Exercise helps to alleviate pain related to nerve damage (neuropathic pain) by reducing levels of certain inflammation-promoting factors, suggests an experimental study in the June issue of Anesthesia & Analgesia, official journal of the International Anesthesia Research Society (IARS).
The results support exercise as a potentially useful nondrug treatment for neuropathic pain, and suggest that it may work by reducing inflammation-promoting substances called cytokines. The lead author was Yu-Wen Chen, PhD, of China Medical University, Taichung, Taiwan.
Exercise Reduces Nerve Pain and Cytokine Expression in Rats
Neuropathic pain is a common and difficult-to-treat type of pain caused by nerve damage, seen in patients with trauma, diabetes, and other conditions. Phantom limb pain after amputation is an example of neuropathic pain.
Dr Chen and colleagues examined the effects of exercise on neuropathic pain induced by sciatic nerve injury in rats. After nerve injury, some animals performed progressive exercise - either swimming or treadmill running - over a few weeks. The researchers assessed the effects of exercise on neuropathic pain severity by monitoring observable pain behaviors.
The results suggested significant reductions in neuropathic pain in rats assigned to swimming or treadmill running. Exercise reduced abnormal responses to temperature and pressure - both characteristic of neuropathic pain.
Benefits of Exercise
The benefits of regular physical activity extend to all people regardless of age or condition - whether they are healthy, at risk for disease, or living with a chronic condition or disability. For people with osteoarthritis (OA), regular exercise offers double benefits: It helps reduce the risk of developing other health problems, and it helps manage OA. Research shows that people with OA who engage in regular aerobic and muscle-strengthening exercise can expect:
- Less pain and stiffness
- Increased joint strength and range of movement
- Improved function and ability to do activities
- Potential delay in disease progression
Physical activity also plays an important role in reducing the risk of these common conditions:
How does exercise help?
Scientists are very interested in this question and actively investigating the effects of exercise on OA-afflicted joints. A few things about exercise are known. Exercise strengthens the muscles around joints and keeps them flexible. Strong, flexible muscles do a better job supporting and stabilizing joints than weak muscles. Strong muscles also relieve pain and prevent the pain from activity. Exercise also loosens stiff joints, preserving their ease and range of movement. Finally, exercise that revs up your heart and breathing releases brain chemicals that reduce pain and make you feel good while helping to make or keep you fit.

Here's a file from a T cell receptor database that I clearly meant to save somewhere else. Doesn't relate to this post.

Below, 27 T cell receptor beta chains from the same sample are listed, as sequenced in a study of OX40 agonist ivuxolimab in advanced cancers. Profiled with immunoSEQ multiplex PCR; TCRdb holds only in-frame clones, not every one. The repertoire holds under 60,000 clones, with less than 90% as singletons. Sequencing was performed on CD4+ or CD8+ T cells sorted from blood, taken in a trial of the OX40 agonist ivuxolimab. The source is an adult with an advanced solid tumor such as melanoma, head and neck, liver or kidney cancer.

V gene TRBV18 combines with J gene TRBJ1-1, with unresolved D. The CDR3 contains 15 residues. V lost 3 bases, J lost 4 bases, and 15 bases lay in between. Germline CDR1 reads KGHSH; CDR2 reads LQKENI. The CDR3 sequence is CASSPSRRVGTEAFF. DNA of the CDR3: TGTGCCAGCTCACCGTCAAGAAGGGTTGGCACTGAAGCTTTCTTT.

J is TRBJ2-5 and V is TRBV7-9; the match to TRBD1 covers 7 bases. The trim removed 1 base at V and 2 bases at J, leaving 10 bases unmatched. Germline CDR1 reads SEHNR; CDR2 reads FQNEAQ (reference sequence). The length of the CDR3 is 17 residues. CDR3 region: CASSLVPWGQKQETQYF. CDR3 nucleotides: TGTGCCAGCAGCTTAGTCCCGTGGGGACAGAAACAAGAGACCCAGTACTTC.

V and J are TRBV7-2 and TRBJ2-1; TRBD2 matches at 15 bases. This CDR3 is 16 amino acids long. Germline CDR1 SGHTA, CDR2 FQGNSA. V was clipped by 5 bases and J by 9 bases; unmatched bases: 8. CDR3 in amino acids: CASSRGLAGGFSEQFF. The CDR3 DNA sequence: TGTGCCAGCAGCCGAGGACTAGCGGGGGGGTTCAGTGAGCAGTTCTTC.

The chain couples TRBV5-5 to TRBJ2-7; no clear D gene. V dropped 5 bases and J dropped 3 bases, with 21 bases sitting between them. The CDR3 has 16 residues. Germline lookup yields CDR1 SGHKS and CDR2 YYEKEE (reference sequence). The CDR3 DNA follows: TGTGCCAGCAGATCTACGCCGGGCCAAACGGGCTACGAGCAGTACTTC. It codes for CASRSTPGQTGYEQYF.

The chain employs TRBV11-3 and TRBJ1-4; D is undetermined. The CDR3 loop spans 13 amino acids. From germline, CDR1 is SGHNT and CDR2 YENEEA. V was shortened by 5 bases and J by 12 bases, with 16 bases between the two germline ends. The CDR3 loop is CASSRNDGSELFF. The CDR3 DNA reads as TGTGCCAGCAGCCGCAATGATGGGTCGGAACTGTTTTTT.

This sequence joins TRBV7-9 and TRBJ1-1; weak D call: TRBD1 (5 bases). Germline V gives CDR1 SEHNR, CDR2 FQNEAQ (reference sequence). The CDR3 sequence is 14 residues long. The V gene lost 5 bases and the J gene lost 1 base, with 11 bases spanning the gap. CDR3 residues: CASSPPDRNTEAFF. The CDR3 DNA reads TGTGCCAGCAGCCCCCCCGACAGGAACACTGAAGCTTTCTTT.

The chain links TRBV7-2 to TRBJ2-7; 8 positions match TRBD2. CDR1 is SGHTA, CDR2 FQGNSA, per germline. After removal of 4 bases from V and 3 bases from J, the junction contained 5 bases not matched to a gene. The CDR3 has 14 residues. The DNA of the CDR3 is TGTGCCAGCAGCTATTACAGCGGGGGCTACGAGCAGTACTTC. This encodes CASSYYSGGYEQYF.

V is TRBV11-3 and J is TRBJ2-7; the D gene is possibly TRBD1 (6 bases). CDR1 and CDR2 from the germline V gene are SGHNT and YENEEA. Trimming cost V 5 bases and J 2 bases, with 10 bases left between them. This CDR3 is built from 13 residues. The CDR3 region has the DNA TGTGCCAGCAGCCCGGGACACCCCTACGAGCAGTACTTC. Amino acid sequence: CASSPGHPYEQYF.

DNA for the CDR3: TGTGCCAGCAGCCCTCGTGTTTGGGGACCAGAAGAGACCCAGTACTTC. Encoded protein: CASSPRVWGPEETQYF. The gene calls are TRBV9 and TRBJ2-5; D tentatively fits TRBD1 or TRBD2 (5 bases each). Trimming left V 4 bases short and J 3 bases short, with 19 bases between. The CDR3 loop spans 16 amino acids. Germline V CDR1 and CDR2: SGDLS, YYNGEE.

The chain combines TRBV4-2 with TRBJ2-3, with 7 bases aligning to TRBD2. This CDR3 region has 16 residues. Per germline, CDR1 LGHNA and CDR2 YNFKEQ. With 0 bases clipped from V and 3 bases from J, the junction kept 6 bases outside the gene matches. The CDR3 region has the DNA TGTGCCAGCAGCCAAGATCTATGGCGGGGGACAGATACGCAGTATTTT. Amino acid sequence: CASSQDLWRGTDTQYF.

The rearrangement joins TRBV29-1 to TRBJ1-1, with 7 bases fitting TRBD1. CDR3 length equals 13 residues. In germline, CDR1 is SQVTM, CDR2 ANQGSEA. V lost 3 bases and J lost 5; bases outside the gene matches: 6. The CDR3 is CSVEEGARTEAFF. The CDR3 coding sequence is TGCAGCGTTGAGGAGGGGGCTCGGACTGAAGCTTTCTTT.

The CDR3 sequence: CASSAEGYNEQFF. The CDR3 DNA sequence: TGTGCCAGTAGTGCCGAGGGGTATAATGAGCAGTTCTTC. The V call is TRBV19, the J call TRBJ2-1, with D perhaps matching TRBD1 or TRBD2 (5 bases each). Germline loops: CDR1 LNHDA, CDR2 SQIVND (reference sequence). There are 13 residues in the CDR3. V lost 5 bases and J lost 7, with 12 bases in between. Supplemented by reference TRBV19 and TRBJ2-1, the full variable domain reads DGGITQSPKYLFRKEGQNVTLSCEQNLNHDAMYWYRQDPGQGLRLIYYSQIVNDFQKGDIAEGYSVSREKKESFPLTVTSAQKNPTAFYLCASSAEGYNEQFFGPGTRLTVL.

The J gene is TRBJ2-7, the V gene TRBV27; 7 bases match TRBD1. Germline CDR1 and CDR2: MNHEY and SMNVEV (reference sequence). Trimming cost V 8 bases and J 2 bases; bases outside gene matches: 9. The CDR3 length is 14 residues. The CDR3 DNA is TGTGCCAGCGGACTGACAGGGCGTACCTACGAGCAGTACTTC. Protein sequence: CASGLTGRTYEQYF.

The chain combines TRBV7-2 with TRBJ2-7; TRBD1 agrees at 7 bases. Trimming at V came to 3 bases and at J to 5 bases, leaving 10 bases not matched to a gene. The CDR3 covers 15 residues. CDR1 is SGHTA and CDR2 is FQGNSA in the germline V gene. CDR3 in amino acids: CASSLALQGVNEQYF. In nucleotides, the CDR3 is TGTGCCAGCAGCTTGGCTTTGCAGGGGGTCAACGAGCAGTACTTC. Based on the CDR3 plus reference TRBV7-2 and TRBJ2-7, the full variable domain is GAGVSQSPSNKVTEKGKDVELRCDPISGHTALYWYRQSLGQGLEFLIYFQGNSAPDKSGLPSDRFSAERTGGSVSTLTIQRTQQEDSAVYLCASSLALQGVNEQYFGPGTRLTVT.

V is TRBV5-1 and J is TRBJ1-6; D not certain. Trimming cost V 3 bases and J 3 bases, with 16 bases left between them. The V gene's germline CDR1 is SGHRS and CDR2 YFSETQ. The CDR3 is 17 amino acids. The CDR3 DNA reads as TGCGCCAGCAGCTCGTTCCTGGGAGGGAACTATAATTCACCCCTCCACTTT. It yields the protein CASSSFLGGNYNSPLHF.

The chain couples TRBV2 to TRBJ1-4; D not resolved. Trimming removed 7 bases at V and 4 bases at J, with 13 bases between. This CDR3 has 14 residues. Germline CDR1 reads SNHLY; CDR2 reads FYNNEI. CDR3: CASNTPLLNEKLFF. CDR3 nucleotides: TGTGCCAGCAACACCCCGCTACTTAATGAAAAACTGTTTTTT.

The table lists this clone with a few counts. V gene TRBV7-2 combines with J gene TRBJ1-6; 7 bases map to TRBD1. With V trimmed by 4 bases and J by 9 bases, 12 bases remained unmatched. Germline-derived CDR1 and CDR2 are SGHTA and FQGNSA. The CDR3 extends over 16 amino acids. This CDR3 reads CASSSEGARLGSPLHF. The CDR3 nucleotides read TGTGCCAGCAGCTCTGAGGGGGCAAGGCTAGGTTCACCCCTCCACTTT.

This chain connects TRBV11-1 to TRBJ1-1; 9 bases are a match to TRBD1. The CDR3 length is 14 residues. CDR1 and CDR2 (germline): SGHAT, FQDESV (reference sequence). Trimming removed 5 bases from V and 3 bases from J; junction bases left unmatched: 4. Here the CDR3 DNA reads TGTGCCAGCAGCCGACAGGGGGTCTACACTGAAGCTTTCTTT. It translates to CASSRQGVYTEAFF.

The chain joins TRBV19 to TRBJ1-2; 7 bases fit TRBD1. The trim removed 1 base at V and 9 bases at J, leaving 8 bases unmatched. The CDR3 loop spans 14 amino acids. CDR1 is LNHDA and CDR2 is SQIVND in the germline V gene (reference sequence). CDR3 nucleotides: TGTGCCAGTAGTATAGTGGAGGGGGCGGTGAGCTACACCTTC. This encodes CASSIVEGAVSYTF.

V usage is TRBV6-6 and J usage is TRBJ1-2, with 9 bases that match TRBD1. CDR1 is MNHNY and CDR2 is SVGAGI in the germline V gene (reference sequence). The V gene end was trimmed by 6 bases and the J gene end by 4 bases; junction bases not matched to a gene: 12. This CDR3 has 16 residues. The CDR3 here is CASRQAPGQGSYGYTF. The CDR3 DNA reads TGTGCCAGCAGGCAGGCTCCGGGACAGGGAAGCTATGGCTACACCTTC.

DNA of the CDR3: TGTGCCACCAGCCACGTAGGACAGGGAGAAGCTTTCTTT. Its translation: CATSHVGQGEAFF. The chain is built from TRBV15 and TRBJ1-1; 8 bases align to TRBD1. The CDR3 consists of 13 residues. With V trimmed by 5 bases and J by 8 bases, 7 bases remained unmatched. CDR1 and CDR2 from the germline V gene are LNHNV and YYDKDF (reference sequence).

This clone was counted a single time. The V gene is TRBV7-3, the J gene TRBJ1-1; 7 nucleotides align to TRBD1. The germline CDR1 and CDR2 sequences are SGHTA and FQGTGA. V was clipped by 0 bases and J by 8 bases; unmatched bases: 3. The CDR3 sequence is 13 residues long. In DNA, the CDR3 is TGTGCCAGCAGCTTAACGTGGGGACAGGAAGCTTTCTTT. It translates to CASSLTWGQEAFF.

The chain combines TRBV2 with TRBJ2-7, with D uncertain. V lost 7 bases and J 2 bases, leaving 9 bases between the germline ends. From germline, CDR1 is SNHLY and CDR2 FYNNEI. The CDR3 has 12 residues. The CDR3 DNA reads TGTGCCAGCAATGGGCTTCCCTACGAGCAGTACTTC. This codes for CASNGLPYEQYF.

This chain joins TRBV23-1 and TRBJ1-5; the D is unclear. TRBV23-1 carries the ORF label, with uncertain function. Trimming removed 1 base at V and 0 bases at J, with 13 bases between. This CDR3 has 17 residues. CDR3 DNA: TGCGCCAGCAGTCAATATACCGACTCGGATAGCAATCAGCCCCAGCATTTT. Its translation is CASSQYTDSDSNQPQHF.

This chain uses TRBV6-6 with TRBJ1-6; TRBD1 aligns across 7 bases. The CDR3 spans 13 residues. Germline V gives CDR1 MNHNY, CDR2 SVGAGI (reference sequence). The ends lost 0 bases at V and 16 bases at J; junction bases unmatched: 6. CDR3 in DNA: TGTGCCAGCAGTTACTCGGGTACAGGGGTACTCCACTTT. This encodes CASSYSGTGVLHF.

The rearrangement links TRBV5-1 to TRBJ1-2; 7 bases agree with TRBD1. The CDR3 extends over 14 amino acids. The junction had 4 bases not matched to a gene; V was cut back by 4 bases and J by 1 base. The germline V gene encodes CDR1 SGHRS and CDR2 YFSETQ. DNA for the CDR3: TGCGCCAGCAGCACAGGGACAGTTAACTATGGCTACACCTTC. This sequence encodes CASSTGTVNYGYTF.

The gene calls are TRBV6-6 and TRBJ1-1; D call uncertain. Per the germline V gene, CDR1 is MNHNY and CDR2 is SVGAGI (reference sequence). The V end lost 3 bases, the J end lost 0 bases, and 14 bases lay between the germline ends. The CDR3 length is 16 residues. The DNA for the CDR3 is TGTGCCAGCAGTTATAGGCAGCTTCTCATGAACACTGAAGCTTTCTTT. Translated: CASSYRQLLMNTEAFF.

Exercise also led to reduced expression of inflammation-promoting cytokines in sciatic nerve tissue - specifically, tumor necrosis factor-alpha and interleukin-1-beta. That was consistent with previous studies suggesting that inflammation and pro-inflammatory cytokines play a role in the development of neuropathic pain in response to nerve injury.
Physical Therapy Benefits
Type II Diabetes. This disease is increasing at alarming rates - by 62% since 1990 - and 17 million Americans now have it. Physical activity can enhance weight loss and help prevent and/or control this condition. Losing weight can increase insulin sensitivity, improve blood sugar and cholesterol levels, and reduce blood pressure - all of which are very important to the health of people with diabetes.
In a study published in the Annals of Internal Medicine, Frank Hu, MD, of the Harvard School of Public Health found that a brisk walk for one hour daily could reduce the risk of type II diabetes by 34%.
Back Pain. Back pain can be managed or prevented with a fitness program that includes muscle strengthening and flexibility. Having good posture and a strong abdomen is the body’s best defense against back pain.
Osteoporosis. Weight-bearing exercise (such as walking, jogging, stair climbing, dancing, or lifting weights) strengthens bone formation and helps prevent the osteoporosis or bone loss often seen in women after menopause. Combine a diet rich in calcium and vitamin D with regular weight-bearing exercise for maximum results.
According to The Journal of the American Medical Association, data from the Nurses’ Health Study showed that women who walked four or more hours per week had 41% fewer hip fractures than those who walked less than an hour a week.